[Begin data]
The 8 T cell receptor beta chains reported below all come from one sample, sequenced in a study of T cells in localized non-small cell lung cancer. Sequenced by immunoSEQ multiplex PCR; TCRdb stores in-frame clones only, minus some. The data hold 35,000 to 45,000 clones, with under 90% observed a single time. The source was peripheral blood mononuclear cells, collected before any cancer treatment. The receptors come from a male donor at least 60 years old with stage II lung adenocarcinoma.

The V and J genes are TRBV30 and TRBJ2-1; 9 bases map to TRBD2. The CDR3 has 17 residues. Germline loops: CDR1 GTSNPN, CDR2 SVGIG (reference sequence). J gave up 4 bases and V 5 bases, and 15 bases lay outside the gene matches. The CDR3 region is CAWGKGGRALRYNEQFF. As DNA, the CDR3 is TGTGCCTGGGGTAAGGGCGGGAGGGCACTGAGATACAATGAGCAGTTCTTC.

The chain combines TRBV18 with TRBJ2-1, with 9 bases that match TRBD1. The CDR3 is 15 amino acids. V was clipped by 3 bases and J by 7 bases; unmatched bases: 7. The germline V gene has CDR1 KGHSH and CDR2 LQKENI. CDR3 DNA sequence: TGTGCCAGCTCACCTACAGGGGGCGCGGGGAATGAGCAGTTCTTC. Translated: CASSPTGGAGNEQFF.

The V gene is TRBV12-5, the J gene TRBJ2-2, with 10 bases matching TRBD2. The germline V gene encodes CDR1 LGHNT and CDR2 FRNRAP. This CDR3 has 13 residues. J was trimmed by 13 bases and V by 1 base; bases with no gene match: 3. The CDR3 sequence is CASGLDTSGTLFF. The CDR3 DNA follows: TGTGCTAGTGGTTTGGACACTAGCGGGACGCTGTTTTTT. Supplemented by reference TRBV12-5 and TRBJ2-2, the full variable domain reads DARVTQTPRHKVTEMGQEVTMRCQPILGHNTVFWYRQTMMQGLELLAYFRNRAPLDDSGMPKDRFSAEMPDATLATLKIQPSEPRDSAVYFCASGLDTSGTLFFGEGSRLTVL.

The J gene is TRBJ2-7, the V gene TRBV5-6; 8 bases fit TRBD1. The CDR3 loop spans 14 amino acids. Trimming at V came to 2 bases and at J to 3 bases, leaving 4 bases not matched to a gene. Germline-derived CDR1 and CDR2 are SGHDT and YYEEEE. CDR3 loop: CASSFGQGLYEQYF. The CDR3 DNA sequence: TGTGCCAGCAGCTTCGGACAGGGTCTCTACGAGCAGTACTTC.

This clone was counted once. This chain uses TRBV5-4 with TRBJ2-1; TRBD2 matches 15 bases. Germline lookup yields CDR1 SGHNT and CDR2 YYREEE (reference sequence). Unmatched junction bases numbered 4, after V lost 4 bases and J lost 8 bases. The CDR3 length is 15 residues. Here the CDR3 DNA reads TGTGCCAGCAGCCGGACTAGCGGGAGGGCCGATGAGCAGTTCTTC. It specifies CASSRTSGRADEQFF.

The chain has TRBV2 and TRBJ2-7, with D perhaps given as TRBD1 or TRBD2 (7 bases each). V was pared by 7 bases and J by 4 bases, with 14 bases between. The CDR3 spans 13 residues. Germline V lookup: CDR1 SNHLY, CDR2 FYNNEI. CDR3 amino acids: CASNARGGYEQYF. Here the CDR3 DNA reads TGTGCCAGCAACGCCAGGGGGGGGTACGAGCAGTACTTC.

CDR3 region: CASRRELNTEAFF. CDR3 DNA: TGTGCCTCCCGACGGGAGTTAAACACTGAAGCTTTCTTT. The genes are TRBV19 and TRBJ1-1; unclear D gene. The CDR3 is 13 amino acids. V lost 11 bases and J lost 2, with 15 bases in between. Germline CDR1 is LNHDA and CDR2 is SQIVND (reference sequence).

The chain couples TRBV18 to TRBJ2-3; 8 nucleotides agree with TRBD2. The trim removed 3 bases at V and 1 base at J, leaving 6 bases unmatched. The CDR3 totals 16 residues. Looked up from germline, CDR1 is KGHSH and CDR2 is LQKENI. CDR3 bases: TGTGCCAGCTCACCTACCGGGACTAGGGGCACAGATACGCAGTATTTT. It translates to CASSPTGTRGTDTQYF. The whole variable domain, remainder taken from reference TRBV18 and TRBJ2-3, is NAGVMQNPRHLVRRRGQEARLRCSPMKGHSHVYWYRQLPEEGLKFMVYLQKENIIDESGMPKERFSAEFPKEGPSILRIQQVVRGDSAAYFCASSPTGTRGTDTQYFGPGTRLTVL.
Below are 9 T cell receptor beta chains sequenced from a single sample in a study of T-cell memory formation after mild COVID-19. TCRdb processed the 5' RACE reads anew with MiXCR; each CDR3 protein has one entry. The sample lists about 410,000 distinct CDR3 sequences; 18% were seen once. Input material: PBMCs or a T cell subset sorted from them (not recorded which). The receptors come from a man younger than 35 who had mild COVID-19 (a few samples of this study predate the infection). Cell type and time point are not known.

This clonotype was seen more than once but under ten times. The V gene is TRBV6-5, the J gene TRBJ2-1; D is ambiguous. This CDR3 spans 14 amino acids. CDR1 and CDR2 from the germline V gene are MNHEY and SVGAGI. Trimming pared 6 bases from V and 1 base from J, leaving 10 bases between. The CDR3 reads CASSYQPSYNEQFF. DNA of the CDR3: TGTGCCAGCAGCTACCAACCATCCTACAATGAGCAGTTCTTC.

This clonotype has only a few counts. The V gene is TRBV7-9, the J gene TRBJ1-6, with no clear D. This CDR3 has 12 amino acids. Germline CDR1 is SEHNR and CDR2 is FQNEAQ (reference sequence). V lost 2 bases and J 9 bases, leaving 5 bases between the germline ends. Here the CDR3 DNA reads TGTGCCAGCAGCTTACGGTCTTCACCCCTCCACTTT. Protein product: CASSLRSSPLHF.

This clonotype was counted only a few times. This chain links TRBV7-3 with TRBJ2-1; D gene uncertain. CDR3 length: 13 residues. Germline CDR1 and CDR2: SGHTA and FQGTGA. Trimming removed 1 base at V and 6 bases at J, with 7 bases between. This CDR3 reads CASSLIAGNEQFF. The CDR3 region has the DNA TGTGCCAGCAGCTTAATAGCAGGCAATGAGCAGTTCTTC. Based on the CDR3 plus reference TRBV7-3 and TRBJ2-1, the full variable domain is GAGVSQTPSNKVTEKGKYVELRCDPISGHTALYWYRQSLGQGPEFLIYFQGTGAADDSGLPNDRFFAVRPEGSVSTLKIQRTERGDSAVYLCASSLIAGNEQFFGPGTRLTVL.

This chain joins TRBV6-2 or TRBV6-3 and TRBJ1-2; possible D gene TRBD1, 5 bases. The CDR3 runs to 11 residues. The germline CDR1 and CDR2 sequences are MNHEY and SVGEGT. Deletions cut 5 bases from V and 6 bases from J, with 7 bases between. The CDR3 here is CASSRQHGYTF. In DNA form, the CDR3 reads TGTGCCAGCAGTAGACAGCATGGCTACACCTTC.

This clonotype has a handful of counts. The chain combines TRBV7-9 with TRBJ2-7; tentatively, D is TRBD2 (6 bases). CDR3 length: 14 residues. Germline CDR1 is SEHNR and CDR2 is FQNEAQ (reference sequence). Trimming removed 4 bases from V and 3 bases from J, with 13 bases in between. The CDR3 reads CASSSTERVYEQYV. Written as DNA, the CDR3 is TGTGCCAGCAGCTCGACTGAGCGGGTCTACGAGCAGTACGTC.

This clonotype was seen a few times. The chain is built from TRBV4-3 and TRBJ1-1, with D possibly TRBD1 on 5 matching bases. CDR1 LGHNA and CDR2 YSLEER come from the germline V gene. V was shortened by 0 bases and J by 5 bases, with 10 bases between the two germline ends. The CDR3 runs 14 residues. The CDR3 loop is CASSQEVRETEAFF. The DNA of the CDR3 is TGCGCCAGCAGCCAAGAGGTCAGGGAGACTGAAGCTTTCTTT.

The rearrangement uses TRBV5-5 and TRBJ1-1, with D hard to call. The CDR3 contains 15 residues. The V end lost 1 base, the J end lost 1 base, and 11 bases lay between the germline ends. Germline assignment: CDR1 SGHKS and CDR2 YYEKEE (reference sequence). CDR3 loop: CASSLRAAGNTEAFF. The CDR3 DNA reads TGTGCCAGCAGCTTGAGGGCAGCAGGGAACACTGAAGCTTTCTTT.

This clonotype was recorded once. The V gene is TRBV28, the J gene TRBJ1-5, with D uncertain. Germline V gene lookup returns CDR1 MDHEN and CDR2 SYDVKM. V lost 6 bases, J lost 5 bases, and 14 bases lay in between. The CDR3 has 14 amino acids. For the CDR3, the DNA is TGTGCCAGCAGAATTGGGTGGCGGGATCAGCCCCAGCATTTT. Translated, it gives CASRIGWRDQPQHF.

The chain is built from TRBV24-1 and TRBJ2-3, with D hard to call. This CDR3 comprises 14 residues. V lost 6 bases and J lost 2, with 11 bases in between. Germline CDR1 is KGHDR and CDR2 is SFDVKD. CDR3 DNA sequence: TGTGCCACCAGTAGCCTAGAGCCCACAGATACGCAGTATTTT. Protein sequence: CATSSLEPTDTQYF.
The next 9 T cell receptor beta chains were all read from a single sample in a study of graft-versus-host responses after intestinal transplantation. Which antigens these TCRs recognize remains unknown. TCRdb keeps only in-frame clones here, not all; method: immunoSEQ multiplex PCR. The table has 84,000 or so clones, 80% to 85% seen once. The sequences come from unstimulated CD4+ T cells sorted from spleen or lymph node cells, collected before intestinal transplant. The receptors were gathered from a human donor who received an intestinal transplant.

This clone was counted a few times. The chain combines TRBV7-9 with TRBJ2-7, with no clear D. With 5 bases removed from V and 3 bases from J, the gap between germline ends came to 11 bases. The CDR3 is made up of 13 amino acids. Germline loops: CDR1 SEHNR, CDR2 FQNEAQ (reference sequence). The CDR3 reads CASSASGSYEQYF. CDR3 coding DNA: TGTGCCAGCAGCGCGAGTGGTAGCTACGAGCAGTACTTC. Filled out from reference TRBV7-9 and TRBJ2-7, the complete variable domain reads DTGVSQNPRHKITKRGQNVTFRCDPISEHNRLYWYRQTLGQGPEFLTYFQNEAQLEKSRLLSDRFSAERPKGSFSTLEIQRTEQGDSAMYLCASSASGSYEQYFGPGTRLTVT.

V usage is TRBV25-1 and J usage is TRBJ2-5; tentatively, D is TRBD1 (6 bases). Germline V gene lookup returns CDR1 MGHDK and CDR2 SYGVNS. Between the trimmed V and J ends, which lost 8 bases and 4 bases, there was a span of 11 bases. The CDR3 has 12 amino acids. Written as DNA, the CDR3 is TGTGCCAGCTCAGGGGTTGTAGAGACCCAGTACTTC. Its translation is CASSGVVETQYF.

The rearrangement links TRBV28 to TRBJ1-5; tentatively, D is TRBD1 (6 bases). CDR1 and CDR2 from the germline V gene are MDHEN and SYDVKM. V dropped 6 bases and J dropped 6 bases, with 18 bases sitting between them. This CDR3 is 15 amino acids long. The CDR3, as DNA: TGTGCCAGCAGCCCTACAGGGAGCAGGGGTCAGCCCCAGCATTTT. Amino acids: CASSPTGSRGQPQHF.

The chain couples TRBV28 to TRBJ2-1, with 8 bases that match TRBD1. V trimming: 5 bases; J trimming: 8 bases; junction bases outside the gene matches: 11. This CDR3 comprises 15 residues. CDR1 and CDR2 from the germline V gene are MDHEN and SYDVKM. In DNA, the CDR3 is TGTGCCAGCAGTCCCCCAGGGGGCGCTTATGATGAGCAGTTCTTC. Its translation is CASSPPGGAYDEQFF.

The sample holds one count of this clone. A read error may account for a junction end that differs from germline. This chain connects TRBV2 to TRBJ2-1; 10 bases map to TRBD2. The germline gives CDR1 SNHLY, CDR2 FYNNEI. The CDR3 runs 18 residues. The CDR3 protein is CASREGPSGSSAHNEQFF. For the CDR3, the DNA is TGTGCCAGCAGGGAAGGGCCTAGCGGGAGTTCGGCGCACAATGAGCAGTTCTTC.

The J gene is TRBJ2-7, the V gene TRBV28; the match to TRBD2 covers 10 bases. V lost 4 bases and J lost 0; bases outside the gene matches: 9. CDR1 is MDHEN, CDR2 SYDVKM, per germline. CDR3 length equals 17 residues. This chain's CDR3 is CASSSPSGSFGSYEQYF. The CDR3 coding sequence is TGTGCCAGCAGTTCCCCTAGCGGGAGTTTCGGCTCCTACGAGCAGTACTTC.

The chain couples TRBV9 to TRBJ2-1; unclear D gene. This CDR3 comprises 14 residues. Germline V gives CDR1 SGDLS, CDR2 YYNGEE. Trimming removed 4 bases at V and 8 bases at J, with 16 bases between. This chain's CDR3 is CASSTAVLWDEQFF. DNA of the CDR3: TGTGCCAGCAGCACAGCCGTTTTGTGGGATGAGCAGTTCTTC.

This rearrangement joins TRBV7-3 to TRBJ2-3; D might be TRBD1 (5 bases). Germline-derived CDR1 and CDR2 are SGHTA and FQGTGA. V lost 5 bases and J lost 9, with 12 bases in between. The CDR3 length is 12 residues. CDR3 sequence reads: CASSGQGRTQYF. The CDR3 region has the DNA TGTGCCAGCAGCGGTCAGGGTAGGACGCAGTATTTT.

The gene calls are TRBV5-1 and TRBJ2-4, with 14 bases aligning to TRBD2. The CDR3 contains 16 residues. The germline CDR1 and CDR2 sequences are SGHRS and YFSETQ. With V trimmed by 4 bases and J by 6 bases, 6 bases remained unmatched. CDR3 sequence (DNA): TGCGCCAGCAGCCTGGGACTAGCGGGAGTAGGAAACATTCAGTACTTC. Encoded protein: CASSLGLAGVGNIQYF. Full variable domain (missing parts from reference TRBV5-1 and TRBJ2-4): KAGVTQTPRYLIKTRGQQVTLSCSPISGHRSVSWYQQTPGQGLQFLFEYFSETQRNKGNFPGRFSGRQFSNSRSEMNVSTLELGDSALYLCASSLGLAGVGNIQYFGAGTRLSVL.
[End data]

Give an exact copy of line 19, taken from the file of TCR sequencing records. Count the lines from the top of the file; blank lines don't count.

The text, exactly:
The chain is built from TRBV24-1 and TRBJ2-3, with D hard to call. This CDR3 comprises 14 residues. V lost 6 bases and J lost 2, with 11 bases in between. Germline CDR1 is KGHDR and CDR2 is SFDVKD. CDR3 DNA sequence: TGTGCCACCAGTAGCCTAGAGCCCACAGATACGCAGTATTTT. Protein sequence: CATSSLEPTDTQYF.